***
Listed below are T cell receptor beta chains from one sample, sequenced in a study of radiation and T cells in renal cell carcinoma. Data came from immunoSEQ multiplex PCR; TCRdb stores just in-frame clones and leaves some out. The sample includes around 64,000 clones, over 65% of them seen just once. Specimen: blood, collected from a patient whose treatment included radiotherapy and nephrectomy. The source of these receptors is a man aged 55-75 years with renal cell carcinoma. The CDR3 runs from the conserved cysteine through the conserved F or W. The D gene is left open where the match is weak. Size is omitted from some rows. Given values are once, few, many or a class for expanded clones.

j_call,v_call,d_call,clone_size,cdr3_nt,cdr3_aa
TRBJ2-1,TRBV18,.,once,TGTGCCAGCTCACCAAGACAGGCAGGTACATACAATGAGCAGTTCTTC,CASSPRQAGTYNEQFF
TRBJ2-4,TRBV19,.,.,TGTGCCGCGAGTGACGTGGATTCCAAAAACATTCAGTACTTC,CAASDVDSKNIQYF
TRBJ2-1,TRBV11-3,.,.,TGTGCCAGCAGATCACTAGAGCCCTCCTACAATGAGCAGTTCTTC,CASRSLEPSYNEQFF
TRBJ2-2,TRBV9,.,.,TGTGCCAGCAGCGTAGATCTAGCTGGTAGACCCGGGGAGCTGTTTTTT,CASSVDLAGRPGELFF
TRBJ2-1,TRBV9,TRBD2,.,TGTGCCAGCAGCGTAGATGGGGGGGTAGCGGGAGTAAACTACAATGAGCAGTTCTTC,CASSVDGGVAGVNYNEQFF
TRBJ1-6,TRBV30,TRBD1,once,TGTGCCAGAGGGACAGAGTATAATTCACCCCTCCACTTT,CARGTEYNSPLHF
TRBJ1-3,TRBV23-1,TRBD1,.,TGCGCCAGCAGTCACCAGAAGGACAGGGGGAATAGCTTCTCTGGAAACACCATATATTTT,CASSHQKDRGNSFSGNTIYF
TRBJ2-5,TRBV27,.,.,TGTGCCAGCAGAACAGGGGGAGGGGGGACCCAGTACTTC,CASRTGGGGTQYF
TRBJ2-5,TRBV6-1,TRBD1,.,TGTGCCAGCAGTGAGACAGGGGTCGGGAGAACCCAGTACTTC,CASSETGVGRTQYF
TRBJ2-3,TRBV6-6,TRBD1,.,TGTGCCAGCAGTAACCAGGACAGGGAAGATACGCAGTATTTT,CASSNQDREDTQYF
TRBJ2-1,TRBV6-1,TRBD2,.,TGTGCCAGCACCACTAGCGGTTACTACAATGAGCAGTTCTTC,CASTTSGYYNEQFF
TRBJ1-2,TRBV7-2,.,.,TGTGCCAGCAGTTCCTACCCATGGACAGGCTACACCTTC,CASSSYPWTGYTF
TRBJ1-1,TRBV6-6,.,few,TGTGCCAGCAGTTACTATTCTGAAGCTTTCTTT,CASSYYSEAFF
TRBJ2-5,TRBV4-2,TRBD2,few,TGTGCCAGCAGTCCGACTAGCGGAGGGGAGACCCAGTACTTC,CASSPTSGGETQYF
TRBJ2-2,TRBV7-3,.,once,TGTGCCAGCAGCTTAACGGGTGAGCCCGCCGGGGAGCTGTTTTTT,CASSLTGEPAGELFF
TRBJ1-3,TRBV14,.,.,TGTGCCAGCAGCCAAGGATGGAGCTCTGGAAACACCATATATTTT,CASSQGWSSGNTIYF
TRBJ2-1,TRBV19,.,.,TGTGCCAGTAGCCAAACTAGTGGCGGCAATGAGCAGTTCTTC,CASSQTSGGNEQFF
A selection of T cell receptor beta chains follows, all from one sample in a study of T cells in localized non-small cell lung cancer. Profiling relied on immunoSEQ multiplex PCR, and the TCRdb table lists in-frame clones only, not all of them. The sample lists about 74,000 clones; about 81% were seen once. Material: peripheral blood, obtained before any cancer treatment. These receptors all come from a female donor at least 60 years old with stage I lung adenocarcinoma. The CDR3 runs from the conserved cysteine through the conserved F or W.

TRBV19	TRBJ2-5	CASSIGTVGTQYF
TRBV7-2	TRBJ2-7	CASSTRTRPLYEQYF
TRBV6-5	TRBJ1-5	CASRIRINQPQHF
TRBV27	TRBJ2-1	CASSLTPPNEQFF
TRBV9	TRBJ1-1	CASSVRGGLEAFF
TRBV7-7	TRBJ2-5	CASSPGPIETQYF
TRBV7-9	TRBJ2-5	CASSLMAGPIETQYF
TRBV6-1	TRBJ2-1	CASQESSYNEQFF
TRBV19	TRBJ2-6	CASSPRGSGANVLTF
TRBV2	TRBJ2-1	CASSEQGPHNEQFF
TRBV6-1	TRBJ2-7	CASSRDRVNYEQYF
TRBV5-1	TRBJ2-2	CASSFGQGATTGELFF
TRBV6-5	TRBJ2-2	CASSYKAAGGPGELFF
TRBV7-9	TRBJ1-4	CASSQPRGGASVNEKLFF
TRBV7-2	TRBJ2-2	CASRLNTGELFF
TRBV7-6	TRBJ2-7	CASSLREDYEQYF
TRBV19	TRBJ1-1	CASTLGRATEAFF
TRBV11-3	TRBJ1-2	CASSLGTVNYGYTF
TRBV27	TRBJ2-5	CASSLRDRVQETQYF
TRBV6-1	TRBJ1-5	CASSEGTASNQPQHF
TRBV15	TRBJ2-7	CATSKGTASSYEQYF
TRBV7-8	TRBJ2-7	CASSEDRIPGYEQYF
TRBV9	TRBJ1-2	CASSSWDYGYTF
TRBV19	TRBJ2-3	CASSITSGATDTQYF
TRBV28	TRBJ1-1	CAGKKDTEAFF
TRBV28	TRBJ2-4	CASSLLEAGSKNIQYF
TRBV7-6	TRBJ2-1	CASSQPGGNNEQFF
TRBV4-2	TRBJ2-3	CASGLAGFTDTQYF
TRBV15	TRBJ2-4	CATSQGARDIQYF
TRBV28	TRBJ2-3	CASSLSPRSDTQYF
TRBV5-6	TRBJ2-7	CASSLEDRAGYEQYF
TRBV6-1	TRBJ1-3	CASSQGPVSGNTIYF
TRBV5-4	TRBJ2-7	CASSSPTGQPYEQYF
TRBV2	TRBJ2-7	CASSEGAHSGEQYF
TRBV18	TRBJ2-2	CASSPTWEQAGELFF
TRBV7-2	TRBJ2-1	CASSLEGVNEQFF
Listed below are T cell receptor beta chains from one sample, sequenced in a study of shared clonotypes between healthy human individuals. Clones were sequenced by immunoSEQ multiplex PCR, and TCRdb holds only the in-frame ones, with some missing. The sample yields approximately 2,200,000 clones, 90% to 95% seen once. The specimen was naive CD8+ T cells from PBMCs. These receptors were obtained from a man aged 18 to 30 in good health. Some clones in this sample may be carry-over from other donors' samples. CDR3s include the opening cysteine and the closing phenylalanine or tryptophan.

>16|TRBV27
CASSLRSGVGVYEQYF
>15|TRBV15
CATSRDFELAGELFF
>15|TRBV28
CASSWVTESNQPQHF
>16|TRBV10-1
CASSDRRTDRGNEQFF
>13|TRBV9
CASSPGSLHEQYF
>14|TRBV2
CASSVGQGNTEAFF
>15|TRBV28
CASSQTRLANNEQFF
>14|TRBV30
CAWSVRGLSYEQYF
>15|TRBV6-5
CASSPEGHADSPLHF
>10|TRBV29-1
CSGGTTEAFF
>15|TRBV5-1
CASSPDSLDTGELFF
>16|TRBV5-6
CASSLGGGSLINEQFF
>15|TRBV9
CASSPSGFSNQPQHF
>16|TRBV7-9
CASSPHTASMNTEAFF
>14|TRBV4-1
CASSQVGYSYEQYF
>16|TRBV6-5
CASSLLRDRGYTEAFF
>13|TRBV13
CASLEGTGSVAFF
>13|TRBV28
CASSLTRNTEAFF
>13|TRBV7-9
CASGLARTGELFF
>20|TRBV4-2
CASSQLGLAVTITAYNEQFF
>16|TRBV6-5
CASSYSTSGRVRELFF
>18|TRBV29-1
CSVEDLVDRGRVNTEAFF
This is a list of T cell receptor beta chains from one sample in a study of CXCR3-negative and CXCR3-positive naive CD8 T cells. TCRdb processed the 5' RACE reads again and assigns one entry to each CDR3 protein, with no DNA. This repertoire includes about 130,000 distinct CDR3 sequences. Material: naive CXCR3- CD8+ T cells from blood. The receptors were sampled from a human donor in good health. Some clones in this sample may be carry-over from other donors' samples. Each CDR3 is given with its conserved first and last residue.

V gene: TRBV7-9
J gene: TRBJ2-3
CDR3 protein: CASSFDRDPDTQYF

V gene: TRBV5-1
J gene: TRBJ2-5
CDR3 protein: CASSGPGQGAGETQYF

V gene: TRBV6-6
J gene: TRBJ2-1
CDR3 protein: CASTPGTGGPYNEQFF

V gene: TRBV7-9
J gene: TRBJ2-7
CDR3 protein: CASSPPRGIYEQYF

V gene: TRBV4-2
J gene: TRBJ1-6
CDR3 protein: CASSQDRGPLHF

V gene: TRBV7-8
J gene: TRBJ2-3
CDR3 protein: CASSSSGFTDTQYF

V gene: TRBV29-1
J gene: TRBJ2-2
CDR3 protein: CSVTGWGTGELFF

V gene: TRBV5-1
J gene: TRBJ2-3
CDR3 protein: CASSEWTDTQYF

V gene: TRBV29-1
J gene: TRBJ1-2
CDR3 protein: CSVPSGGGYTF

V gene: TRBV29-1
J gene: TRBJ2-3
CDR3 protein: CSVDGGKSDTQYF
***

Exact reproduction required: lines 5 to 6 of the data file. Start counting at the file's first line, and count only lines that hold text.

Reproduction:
TRBJ2-1,TRBV11-3,.,.,TGTGCCAGCAGATCACTAGAGCCCTCCTACAATGAGCAGTTCTTC,CASRSLEPSYNEQFF
TRBJ2-2,TRBV9,.,.,TGTGCCAGCAGCGTAGATCTAGCTGGTAGACCCGGGGAGCTGTTTTTT,CASSVDLAGRPGELFF